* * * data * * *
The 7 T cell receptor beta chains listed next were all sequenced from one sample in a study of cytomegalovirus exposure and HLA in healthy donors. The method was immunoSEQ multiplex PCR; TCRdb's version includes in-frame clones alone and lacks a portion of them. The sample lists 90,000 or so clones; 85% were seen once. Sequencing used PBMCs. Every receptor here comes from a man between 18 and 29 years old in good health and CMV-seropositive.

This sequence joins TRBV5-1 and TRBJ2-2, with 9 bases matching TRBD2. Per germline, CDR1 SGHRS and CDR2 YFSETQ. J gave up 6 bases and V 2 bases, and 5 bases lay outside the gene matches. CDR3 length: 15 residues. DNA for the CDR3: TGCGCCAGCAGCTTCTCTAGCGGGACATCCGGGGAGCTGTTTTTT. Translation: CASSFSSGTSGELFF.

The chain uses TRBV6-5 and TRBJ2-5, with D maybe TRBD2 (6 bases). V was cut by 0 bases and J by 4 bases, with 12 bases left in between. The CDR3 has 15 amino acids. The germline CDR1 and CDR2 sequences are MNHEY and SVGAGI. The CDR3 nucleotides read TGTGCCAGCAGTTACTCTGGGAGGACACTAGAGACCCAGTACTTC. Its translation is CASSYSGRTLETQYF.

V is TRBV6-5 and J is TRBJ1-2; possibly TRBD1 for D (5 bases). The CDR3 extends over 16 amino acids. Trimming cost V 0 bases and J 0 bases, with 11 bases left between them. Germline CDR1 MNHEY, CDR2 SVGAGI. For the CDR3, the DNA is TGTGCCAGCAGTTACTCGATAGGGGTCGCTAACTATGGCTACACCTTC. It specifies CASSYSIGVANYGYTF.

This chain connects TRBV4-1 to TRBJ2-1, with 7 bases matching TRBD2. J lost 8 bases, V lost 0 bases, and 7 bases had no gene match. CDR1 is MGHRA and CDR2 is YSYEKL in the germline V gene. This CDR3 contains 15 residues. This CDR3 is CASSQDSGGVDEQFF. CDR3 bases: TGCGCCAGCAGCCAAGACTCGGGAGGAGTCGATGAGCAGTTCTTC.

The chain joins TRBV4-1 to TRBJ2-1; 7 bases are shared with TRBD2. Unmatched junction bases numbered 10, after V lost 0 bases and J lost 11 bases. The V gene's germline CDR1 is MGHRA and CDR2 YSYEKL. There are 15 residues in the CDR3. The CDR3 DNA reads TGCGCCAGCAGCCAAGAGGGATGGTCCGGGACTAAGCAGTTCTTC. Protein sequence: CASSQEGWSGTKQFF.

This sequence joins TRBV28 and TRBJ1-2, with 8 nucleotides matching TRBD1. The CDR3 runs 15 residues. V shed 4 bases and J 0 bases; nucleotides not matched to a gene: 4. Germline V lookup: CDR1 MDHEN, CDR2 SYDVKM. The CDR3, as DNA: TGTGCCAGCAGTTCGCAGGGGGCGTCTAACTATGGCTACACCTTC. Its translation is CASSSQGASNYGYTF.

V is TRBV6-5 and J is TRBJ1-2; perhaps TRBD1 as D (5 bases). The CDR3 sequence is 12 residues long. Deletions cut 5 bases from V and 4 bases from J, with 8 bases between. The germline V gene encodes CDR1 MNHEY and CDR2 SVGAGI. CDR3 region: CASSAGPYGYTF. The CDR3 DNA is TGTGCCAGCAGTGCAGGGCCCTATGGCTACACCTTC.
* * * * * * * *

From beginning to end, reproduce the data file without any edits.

The 7 T cell receptor beta chains listed next were all sequenced from one sample in a study of cytomegalovirus exposure and HLA in healthy donors. The method was immunoSEQ multiplex PCR; TCRdb's version includes in-frame clones alone and lacks a portion of them. The sample lists 90,000 or so clones; 85% were seen once. Sequencing used PBMCs. Every receptor here comes from a man between 18 and 29 years old in good health and CMV-seropositive.

This sequence joins TRBV5-1 and TRBJ2-2, with 9 bases matching TRBD2. Per germline, CDR1 SGHRS and CDR2 YFSETQ. J gave up 6 bases and V 2 bases, and 5 bases lay outside the gene matches. CDR3 length: 15 residues. DNA for the CDR3: TGCGCCAGCAGCTTCTCTAGCGGGACATCCGGGGAGCTGTTTTTT. Translation: CASSFSSGTSGELFF.

The chain uses TRBV6-5 and TRBJ2-5, with D maybe TRBD2 (6 bases). V was cut by 0 bases and J by 4 bases, with 12 bases left in between. The CDR3 has 15 amino acids. The germline CDR1 and CDR2 sequences are MNHEY and SVGAGI. The CDR3 nucleotides read TGTGCCAGCAGTTACTCTGGGAGGACACTAGAGACCCAGTACTTC. Its translation is CASSYSGRTLETQYF.

V is TRBV6-5 and J is TRBJ1-2; possibly TRBD1 for D (5 bases). The CDR3 extends over 16 amino acids. Trimming cost V 0 bases and J 0 bases, with 11 bases left between them. Germline CDR1 MNHEY, CDR2 SVGAGI. For the CDR3, the DNA is TGTGCCAGCAGTTACTCGATAGGGGTCGCTAACTATGGCTACACCTTC. It specifies CASSYSIGVANYGYTF.

This chain connects TRBV4-1 to TRBJ2-1, with 7 bases matching TRBD2. J lost 8 bases, V lost 0 bases, and 7 bases had no gene match. CDR1 is MGHRA and CDR2 is YSYEKL in the germline V gene. This CDR3 contains 15 residues. This CDR3 is CASSQDSGGVDEQFF. CDR3 bases: TGCGCCAGCAGCCAAGACTCGGGAGGAGTCGATGAGCAGTTCTTC.

The chain joins TRBV4-1 to TRBJ2-1; 7 bases are shared with TRBD2. Unmatched junction bases numbered 10, after V lost 0 bases and J lost 11 bases. The V gene's germline CDR1 is MGHRA and CDR2 YSYEKL. There are 15 residues in the CDR3. The CDR3 DNA reads TGCGCCAGCAGCCAAGAGGGATGGTCCGGGACTAAGCAGTTCTTC. Protein sequence: CASSQEGWSGTKQFF.

This sequence joins TRBV28 and TRBJ1-2, with 8 nucleotides matching TRBD1. The CDR3 runs 15 residues. V shed 4 bases and J 0 bases; nucleotides not matched to a gene: 4. Germline V lookup: CDR1 MDHEN, CDR2 SYDVKM. The CDR3, as DNA: TGTGCCAGCAGTTCGCAGGGGGCGTCTAACTATGGCTACACCTTC. Its translation is CASSSQGASNYGYTF.

V is TRBV6-5 and J is TRBJ1-2; perhaps TRBD1 as D (5 bases). The CDR3 sequence is 12 residues long. Deletions cut 5 bases from V and 4 bases from J, with 8 bases between. The germline V gene encodes CDR1 MNHEY and CDR2 SVGAGI. CDR3 region: CASSAGPYGYTF. The CDR3 DNA is TGTGCCAGCAGTGCAGGGCCCTATGGCTACACCTTC.